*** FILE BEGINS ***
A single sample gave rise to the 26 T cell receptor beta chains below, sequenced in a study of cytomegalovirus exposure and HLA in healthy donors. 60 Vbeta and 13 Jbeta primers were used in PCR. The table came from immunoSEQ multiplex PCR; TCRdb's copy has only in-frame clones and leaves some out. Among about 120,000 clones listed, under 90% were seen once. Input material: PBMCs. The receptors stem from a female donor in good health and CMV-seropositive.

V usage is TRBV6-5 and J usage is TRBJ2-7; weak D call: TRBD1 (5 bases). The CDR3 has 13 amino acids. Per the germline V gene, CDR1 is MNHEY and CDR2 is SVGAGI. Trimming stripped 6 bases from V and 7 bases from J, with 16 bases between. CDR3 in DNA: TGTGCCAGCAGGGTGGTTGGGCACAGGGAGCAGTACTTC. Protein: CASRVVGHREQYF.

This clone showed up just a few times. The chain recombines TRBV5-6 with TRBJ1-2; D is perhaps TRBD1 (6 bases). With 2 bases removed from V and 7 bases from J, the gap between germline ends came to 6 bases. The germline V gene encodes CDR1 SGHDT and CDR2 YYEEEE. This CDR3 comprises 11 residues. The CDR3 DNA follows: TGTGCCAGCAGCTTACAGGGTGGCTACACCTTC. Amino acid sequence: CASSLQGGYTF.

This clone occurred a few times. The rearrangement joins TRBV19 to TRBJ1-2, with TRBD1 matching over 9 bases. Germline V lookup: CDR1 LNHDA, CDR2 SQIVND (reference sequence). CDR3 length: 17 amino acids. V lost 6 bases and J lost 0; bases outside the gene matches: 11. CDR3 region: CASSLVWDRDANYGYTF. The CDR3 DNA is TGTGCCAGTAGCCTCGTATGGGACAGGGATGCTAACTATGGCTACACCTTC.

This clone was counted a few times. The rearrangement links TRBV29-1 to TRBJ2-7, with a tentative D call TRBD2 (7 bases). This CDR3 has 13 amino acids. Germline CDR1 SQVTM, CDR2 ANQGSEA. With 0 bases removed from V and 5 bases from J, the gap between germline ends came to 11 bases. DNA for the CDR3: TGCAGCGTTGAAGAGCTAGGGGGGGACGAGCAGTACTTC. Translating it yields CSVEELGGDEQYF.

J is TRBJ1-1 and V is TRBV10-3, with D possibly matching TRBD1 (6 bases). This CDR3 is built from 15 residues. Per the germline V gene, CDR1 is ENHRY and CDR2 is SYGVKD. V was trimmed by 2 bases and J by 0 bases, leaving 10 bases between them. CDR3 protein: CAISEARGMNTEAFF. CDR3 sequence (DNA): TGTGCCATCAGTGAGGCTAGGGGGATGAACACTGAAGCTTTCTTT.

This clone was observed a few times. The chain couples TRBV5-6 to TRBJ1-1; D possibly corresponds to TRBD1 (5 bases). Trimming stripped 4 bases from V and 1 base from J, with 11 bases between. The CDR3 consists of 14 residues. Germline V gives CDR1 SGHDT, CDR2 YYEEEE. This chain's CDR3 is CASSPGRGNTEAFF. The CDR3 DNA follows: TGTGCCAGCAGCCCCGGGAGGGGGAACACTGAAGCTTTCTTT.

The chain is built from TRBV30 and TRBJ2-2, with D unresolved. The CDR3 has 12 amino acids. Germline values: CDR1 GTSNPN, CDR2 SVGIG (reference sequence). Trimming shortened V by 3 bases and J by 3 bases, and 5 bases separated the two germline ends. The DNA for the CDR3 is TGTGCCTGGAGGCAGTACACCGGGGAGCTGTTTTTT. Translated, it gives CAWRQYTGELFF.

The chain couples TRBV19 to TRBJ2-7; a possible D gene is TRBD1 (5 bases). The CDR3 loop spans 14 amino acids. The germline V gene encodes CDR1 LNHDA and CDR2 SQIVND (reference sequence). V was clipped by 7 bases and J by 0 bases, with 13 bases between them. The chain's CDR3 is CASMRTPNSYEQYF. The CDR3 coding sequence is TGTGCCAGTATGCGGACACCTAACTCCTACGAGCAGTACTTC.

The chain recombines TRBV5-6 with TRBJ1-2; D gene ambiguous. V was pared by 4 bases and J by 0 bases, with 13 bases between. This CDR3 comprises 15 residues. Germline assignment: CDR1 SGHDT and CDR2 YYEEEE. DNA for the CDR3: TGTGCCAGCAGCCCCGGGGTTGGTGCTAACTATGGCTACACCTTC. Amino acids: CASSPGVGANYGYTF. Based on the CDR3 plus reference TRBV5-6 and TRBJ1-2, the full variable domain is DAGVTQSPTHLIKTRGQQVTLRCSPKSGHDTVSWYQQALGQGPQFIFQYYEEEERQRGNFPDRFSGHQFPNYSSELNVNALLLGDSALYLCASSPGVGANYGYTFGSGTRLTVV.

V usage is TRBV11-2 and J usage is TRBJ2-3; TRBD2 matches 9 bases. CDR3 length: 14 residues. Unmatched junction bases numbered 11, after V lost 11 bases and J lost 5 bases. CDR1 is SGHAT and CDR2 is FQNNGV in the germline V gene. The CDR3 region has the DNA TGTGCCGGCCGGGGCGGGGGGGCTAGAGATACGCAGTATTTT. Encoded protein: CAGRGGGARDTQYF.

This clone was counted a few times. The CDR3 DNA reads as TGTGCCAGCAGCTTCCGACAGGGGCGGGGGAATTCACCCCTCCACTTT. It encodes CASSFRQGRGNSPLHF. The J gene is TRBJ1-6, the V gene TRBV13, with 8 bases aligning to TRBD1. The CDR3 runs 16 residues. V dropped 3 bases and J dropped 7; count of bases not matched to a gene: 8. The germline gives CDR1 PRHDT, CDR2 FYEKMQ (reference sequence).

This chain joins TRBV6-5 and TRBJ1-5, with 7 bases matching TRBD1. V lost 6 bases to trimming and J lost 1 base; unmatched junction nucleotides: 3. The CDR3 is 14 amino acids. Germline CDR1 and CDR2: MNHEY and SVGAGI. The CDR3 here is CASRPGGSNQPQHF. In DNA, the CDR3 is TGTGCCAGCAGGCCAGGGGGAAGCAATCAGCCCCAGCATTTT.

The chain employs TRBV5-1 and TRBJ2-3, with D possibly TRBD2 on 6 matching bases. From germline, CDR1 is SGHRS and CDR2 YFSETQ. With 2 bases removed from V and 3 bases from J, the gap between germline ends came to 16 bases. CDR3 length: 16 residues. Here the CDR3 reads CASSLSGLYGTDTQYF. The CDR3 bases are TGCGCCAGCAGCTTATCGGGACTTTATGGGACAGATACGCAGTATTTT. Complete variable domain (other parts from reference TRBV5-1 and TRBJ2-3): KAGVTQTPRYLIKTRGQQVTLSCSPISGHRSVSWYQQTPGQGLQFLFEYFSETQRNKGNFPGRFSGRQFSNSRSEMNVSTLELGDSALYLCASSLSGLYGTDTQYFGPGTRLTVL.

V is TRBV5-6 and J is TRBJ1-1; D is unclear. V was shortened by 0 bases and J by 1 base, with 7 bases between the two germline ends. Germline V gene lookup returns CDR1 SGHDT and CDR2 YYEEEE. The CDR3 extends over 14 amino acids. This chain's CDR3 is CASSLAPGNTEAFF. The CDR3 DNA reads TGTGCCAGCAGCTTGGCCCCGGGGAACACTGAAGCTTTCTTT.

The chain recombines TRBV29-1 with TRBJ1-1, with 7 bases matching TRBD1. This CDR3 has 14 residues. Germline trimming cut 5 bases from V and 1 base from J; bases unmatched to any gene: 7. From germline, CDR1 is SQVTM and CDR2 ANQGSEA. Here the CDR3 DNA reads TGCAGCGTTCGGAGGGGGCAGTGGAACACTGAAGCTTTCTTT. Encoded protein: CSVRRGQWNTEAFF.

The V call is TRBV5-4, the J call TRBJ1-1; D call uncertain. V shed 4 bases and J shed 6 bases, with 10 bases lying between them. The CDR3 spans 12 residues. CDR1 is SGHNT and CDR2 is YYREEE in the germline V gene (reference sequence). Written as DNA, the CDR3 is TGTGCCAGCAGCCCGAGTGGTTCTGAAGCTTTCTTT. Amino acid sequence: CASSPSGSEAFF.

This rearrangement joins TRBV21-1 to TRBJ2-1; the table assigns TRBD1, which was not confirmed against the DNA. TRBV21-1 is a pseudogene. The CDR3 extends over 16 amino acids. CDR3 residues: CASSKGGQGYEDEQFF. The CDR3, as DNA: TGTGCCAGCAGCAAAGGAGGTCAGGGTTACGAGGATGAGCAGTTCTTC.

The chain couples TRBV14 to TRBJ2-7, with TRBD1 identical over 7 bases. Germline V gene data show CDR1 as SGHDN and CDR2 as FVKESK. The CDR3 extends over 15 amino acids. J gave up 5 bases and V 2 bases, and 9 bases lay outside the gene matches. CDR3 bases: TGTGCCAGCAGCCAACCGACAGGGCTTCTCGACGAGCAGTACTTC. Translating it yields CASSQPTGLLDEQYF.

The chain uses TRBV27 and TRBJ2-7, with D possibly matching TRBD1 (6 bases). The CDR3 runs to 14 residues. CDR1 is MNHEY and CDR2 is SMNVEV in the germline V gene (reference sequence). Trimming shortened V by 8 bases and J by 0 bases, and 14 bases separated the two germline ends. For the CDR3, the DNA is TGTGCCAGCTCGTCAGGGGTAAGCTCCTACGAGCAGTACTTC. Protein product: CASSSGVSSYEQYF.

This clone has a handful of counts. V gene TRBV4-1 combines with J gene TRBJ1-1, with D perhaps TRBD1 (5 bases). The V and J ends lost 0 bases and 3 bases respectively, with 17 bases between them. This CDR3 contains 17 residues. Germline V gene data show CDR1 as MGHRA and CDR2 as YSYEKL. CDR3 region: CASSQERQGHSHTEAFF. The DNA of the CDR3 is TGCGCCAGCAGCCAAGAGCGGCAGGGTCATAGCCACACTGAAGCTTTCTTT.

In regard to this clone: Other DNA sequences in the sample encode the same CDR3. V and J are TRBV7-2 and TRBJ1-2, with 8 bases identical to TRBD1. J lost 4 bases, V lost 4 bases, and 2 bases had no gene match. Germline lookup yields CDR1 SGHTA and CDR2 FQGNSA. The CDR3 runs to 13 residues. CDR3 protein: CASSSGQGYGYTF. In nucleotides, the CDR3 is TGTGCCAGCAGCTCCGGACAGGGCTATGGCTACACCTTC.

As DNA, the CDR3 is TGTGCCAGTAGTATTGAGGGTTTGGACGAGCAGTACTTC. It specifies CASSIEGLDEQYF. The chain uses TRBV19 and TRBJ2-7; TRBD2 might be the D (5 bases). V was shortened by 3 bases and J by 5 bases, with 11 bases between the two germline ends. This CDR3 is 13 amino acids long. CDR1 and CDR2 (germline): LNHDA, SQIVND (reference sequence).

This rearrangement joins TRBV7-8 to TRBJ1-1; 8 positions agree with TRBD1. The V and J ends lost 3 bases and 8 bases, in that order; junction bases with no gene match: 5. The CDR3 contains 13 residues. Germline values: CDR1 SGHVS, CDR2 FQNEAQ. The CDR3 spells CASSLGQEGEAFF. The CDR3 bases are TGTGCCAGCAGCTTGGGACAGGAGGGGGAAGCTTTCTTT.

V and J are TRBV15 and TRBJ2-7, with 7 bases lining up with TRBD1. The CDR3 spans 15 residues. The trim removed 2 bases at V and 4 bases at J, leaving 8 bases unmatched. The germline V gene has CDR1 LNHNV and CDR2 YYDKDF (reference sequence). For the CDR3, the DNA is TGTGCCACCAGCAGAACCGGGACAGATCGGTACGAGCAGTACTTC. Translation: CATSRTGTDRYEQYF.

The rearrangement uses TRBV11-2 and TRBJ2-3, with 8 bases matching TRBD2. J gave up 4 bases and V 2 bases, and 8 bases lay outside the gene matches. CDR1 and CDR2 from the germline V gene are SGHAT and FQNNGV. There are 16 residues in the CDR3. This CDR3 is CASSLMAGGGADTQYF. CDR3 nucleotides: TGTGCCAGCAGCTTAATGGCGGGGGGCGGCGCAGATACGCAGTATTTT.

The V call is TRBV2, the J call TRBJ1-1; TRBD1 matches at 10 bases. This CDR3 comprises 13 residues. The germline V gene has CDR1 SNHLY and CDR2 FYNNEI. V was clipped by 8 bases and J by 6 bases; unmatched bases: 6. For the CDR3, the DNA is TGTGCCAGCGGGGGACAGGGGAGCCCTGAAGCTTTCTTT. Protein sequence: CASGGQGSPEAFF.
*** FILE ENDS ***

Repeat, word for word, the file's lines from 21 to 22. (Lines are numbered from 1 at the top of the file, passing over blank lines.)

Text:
This clone has a handful of counts. V gene TRBV4-1 combines with J gene TRBJ1-1, with D perhaps TRBD1 (5 bases). The V and J ends lost 0 bases and 3 bases respectively, with 17 bases between them. This CDR3 contains 17 residues. Germline V gene data show CDR1 as MGHRA and CDR2 as YSYEKL. CDR3 region: CASSQERQGHSHTEAFF. The DNA of the CDR3 is TGCGCCAGCAGCCAAGAGCGGCAGGGTCATAGCCACACTGAAGCTTTCTTT.

In regard to this clone: Other DNA sequences in the sample encode the same CDR3. V and J are TRBV7-2 and TRBJ1-2, with 8 bases identical to TRBD1. J lost 4 bases, V lost 4 bases, and 2 bases had no gene match. Germline lookup yields CDR1 SGHTA and CDR2 FQGNSA. The CDR3 runs to 13 residues. CDR3 protein: CASSSGQGYGYTF. In nucleotides, the CDR3 is TGTGCCAGCAGCTCCGGACAGGGCTATGGCTACACCTTC.